Most craters found on Earth are highly eroded, poorly preserved and only exposed on land1,2. Here we describe a multi-ringed impact structure discovered in the North Sea from the analysis of three-dimensional seismic reflection data. The structure is 20 km in diameter, and has at least ten distinctive concentric rings located between 2 and 10 km from the crater centre. The structure affects Cretaceous chalk and Jurassic shales, and is well preserved below several hundred metres of post-impact Tertiary strata, which constrains its age to be 60–65 Myr old. The formation of concentric ringed impact structures at this relatively small scale had not previously been thought possible, especially on the terrestrial planets1,3,4. We have mapped the ring structures at a resolution of tens of metres both laterally and in depth, and show that the rings are fault-bounded graben structures, similar to fault arrays formed in low-strain-rate detachment tectonic settings5. Strata deeper than 500 m palaeodepth appear unfaulted, and we infer that the concentric ring structures may have accommodated post-impact extension towards the excavated crater, through detachment on weak layers within the chalk6,7.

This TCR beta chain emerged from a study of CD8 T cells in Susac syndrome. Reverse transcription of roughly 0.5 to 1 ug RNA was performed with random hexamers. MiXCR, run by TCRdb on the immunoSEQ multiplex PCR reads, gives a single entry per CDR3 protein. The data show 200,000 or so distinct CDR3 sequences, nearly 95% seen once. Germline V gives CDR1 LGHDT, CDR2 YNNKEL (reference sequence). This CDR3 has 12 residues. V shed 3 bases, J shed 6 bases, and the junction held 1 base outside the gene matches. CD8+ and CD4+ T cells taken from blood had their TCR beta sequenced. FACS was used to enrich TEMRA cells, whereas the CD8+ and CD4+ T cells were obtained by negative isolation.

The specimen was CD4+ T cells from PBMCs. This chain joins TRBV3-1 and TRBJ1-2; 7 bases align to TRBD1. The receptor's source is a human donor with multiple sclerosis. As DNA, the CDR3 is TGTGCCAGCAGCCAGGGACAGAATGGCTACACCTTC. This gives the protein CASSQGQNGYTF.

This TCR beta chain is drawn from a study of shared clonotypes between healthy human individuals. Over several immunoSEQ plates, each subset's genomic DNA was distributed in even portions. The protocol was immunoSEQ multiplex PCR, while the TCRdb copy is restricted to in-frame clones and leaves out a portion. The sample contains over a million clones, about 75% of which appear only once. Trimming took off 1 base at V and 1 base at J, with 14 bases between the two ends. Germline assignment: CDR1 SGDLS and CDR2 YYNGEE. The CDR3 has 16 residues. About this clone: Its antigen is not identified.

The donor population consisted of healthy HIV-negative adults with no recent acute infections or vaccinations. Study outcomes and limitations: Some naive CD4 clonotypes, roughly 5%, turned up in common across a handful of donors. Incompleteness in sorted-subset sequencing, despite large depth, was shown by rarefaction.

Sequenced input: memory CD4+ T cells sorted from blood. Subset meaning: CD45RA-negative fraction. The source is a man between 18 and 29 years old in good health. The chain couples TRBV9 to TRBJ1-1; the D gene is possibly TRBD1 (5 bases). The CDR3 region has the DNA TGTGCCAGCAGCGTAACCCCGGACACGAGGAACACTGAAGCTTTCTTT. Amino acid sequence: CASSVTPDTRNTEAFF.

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The authors declare that they have no competing financial interests.
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Stewart, S., Allen, P. A 20-km-diameter multi-ringed impact structure in the North Sea. Nature 418, 520–523 (2002). https://doi.org/10.1038/nature00914
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